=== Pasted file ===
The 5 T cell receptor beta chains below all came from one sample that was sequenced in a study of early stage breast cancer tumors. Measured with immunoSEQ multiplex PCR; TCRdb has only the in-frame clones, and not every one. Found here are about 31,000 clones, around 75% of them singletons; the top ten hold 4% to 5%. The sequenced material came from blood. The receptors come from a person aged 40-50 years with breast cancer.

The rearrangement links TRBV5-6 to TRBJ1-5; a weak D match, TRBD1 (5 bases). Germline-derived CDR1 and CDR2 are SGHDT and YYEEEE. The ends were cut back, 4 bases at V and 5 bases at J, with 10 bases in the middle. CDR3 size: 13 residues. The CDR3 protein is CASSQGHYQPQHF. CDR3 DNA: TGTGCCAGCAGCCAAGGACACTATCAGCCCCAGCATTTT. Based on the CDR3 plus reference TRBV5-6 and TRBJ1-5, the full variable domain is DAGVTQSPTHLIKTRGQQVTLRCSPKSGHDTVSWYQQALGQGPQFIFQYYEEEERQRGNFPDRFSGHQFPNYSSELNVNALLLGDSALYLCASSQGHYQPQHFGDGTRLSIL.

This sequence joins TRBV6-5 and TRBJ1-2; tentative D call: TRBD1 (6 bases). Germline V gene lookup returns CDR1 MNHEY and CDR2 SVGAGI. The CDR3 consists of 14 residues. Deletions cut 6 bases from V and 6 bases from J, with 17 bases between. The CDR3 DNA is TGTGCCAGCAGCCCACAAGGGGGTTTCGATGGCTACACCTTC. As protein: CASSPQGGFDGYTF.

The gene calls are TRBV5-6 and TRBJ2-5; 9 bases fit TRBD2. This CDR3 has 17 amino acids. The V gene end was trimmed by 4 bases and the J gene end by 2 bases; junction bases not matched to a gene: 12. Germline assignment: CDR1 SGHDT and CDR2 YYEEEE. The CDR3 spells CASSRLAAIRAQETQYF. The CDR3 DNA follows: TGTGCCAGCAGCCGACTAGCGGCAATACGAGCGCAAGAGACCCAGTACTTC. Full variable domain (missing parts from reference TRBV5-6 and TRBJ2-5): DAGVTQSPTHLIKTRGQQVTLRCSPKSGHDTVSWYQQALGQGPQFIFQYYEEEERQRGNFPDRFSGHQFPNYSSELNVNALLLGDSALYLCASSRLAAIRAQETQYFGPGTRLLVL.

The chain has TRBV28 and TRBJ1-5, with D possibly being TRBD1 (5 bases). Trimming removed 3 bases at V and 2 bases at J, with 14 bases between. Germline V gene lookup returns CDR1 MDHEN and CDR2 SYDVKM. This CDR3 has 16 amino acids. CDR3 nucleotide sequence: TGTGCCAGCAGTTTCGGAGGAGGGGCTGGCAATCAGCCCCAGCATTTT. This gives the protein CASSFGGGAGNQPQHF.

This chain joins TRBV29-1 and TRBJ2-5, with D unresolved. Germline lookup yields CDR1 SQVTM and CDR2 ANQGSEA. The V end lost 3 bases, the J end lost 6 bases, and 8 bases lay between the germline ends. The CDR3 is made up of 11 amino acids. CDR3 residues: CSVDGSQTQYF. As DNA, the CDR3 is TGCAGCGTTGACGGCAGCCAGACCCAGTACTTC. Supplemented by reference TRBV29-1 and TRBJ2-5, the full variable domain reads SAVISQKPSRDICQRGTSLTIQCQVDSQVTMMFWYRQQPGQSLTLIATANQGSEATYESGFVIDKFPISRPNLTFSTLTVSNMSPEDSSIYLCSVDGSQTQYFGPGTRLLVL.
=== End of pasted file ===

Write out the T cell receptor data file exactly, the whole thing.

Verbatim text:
The 5 T cell receptor beta chains below all came from one sample that was sequenced in a study of early stage breast cancer tumors. Measured with immunoSEQ multiplex PCR; TCRdb has only the in-frame clones, and not every one. Found here are about 31,000 clones, around 75% of them singletons; the top ten hold 4% to 5%. The sequenced material came from blood. The receptors come from a person aged 40-50 years with breast cancer.

The rearrangement links TRBV5-6 to TRBJ1-5; a weak D match, TRBD1 (5 bases). Germline-derived CDR1 and CDR2 are SGHDT and YYEEEE. The ends were cut back, 4 bases at V and 5 bases at J, with 10 bases in the middle. CDR3 size: 13 residues. The CDR3 protein is CASSQGHYQPQHF. CDR3 DNA: TGTGCCAGCAGCCAAGGACACTATCAGCCCCAGCATTTT. Based on the CDR3 plus reference TRBV5-6 and TRBJ1-5, the full variable domain is DAGVTQSPTHLIKTRGQQVTLRCSPKSGHDTVSWYQQALGQGPQFIFQYYEEEERQRGNFPDRFSGHQFPNYSSELNVNALLLGDSALYLCASSQGHYQPQHFGDGTRLSIL.

This sequence joins TRBV6-5 and TRBJ1-2; tentative D call: TRBD1 (6 bases). Germline V gene lookup returns CDR1 MNHEY and CDR2 SVGAGI. The CDR3 consists of 14 residues. Deletions cut 6 bases from V and 6 bases from J, with 17 bases between. The CDR3 DNA is TGTGCCAGCAGCCCACAAGGGGGTTTCGATGGCTACACCTTC. As protein: CASSPQGGFDGYTF.

The gene calls are TRBV5-6 and TRBJ2-5; 9 bases fit TRBD2. This CDR3 has 17 amino acids. The V gene end was trimmed by 4 bases and the J gene end by 2 bases; junction bases not matched to a gene: 12. Germline assignment: CDR1 SGHDT and CDR2 YYEEEE. The CDR3 spells CASSRLAAIRAQETQYF. The CDR3 DNA follows: TGTGCCAGCAGCCGACTAGCGGCAATACGAGCGCAAGAGACCCAGTACTTC. Full variable domain (missing parts from reference TRBV5-6 and TRBJ2-5): DAGVTQSPTHLIKTRGQQVTLRCSPKSGHDTVSWYQQALGQGPQFIFQYYEEEERQRGNFPDRFSGHQFPNYSSELNVNALLLGDSALYLCASSRLAAIRAQETQYFGPGTRLLVL.

The chain has TRBV28 and TRBJ1-5, with D possibly being TRBD1 (5 bases). Trimming removed 3 bases at V and 2 bases at J, with 14 bases between. Germline V gene lookup returns CDR1 MDHEN and CDR2 SYDVKM. This CDR3 has 16 amino acids. CDR3 nucleotide sequence: TGTGCCAGCAGTTTCGGAGGAGGGGCTGGCAATCAGCCCCAGCATTTT. This gives the protein CASSFGGGAGNQPQHF.

This chain joins TRBV29-1 and TRBJ2-5, with D unresolved. Germline lookup yields CDR1 SQVTM and CDR2 ANQGSEA. The V end lost 3 bases, the J end lost 6 bases, and 8 bases lay between the germline ends. The CDR3 is made up of 11 amino acids. CDR3 residues: CSVDGSQTQYF. As DNA, the CDR3 is TGCAGCGTTGACGGCAGCCAGACCCAGTACTTC. Supplemented by reference TRBV29-1 and TRBJ2-5, the full variable domain reads SAVISQKPSRDICQRGTSLTIQCQVDSQVTMMFWYRQQPGQSLTLIATANQGSEATYESGFVIDKFPISRPNLTFSTLTVSNMSPEDSSIYLCSVDGSQTQYFGPGTRLLVL.